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Syphilis: Screening and diagnostic testing

Charles B Hicks, MD
Meredith Clement, MD
Section Editor
Noreen A Hynes, MD, MPH, DTM&H
Deputy Editor
Jennifer Mitty, MD, MPH


Syphilis is a sexually transmitted disease caused by the spirochete Treponema pallidum. The manifestations of this disease are notoriously protean, with different stages occurring over time in untreated infection [1-3]. Patients may seek evaluation for symptoms or signs of primary infection (eg, chancre), secondary infection (eg, diffuse rash), or tertiary infection (eg, symptoms of aortic insufficiency). Alternatively, patients may be completely asymptomatic and only identified on routine screening. The diagnosis of syphilis is most commonly made by serologic testing, a technique first described by Wasserman in 1906 [4].

The appropriate use and interpretation of diagnostic testing are important for optimal patient management. Testing for syphilis will be reviewed here. The pathophysiology, natural history, clinical manifestations, and treatment of this disorder, as well as the laboratory monitoring of patients undergoing therapy, are discussed elsewhere. (See "Syphilis: Epidemiology, pathophysiology, and clinical manifestations in HIV-uninfected patients" and "Syphilis: Treatment and monitoring".)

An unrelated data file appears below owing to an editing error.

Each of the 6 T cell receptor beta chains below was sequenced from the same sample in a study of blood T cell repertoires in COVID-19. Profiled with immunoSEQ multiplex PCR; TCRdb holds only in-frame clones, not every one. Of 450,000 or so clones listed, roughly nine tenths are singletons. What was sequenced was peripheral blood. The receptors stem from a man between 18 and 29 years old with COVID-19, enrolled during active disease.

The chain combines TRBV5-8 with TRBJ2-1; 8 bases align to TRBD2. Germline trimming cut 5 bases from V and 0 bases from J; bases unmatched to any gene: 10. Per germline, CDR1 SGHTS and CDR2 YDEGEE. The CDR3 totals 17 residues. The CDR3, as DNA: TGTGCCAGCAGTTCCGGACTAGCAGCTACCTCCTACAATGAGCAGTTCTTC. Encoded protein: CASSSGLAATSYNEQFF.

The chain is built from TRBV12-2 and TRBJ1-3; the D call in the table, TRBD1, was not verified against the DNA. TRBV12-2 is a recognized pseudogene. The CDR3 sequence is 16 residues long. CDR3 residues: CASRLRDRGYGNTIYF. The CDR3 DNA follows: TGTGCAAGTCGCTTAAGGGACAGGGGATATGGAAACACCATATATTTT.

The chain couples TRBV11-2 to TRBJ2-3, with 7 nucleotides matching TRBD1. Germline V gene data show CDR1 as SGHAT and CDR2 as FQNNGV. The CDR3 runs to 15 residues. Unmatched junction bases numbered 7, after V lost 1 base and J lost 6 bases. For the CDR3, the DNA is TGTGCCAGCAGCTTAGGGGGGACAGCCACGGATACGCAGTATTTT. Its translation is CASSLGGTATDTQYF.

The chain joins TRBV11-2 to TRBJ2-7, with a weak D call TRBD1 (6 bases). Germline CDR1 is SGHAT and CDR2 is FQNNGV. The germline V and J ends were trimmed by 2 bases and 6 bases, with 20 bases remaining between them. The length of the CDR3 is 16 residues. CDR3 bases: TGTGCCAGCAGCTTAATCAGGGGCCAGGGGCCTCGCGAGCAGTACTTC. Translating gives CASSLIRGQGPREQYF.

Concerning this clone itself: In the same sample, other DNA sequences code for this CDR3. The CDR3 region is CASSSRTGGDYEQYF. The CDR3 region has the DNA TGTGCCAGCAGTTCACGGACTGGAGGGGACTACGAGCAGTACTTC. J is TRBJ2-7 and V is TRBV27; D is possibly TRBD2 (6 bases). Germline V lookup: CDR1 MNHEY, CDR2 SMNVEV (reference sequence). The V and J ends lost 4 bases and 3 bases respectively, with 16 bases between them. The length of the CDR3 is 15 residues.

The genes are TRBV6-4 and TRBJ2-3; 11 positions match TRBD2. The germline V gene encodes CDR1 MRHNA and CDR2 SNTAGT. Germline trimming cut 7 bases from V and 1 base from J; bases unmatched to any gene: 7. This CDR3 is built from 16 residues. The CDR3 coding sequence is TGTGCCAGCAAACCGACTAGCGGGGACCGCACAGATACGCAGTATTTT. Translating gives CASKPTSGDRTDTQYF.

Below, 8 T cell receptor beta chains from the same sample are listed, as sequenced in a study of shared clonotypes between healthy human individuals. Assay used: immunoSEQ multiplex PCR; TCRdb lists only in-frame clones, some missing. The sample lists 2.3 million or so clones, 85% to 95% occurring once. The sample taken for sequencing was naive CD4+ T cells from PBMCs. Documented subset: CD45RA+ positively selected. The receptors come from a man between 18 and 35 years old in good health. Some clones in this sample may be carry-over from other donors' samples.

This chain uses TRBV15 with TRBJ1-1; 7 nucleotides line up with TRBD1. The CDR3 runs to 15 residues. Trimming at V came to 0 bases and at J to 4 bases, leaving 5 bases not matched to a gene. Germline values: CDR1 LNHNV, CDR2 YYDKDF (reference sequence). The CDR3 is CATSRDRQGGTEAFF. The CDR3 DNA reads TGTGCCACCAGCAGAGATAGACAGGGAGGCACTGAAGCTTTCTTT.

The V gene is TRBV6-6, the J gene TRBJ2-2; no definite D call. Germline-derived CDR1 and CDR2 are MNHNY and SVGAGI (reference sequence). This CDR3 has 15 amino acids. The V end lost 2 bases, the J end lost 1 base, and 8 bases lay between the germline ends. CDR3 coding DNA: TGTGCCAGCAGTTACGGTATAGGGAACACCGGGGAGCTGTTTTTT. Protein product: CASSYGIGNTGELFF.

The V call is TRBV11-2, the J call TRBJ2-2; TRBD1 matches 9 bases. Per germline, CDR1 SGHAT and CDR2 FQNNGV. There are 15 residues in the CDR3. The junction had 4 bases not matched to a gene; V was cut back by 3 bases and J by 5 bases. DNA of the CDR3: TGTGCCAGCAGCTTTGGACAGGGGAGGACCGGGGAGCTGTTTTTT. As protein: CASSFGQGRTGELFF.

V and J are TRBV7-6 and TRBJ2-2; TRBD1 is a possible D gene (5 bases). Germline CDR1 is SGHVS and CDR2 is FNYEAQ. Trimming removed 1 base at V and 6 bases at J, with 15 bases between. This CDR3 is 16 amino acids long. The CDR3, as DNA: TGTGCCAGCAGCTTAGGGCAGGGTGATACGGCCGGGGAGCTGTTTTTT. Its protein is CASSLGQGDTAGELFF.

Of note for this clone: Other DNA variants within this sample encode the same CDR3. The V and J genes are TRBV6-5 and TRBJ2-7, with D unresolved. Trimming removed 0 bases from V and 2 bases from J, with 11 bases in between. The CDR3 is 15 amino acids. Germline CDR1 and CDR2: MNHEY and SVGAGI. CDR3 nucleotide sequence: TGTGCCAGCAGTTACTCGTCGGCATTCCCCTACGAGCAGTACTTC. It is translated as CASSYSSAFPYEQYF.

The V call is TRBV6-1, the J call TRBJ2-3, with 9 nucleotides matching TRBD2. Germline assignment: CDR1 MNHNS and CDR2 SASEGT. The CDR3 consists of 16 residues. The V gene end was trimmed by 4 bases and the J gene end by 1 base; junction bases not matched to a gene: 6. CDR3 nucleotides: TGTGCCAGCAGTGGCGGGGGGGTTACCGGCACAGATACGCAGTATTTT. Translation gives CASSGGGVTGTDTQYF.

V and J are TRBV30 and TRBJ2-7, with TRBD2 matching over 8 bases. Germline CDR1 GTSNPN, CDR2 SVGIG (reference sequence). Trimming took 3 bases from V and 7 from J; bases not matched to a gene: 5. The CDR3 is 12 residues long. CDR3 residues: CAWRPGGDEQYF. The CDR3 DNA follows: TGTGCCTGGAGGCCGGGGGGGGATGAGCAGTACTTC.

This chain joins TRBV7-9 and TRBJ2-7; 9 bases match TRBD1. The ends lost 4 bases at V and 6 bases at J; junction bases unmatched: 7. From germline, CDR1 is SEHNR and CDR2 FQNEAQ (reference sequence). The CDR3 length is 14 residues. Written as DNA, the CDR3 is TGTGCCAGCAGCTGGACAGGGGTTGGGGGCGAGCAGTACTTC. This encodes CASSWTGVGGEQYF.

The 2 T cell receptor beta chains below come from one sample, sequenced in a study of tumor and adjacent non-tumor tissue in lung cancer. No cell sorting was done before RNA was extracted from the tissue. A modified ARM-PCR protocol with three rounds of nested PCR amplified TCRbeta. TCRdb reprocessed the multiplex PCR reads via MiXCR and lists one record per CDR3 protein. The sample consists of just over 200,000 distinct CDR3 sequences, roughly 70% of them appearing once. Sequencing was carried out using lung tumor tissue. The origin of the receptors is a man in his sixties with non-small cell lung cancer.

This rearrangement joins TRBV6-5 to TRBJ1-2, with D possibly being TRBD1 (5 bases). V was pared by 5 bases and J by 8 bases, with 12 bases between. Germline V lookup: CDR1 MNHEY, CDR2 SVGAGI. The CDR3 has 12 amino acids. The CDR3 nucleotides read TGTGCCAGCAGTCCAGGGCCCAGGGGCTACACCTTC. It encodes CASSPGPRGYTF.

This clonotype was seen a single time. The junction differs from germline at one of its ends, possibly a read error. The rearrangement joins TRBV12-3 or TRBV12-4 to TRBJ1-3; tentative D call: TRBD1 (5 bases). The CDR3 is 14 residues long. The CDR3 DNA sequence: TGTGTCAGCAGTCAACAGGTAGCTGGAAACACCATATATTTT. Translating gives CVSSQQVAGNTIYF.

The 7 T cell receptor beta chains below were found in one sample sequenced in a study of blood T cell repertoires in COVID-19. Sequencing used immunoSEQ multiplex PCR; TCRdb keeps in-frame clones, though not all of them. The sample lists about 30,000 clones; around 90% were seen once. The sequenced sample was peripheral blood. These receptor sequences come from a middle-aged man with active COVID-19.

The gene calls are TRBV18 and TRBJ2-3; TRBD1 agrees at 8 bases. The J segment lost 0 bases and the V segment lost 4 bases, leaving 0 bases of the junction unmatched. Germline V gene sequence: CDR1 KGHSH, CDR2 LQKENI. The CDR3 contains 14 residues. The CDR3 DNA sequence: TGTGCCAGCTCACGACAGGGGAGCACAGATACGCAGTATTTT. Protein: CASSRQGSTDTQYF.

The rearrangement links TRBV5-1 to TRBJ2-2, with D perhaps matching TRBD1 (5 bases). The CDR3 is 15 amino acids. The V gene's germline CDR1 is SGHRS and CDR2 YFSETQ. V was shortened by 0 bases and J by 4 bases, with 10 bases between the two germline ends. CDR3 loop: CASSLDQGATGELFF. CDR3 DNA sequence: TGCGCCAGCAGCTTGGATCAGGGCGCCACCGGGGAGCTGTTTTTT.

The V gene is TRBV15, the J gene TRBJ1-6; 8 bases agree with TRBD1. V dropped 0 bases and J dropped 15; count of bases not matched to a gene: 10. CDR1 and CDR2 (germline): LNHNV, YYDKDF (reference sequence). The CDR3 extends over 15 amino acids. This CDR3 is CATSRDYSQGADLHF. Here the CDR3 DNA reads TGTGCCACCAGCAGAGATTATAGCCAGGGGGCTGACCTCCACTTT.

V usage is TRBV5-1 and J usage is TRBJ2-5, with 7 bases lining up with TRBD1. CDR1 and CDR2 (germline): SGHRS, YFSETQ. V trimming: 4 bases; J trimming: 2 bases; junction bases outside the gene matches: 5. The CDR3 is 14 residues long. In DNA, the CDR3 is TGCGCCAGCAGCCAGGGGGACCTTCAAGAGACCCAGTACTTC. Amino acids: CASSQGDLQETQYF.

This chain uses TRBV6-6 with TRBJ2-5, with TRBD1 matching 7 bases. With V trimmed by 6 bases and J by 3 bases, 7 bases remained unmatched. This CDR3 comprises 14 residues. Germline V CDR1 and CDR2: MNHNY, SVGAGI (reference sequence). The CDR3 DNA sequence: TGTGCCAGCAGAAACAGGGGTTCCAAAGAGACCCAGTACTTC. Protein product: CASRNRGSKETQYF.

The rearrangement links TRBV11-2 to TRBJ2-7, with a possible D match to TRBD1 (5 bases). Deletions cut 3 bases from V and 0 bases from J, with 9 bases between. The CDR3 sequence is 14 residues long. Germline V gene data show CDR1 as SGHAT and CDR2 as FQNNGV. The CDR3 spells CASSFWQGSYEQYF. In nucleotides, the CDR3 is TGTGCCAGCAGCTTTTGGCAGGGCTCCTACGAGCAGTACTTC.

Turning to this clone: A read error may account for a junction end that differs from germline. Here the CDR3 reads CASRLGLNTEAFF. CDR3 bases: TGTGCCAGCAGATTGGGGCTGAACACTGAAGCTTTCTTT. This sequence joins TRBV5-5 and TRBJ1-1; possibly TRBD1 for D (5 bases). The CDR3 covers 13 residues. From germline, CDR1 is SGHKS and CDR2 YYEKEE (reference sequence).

Diagnostic testing for syphilis should be performed on patients with signs or symptoms of infection. In addition, asymptomatic patients should be screened for syphilis if they are at high risk for having acquired disease or for transmitting disease to others. Serologic testing is generally used to make a diagnosis of syphilis. The approach to testing is described below. (See 'Approach to testing' below.)

All persons who are diagnosed with a new syphilis infection should be treated. In addition, they should be offered HIV testing, as well as screening for other sexually transmitted infections. (See "Syphilis: Treatment and monitoring" and "Screening for sexually transmitted infections".)

Symptomatic patients — Since syphilis can present with a wide range of signs and symptoms, the threshold for serologic testing should be low. We test the following groups of patients regardless of their apparent risk behaviors:


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Literature review current through: Sep 2016. | This topic last updated: Jul 18, 2016.
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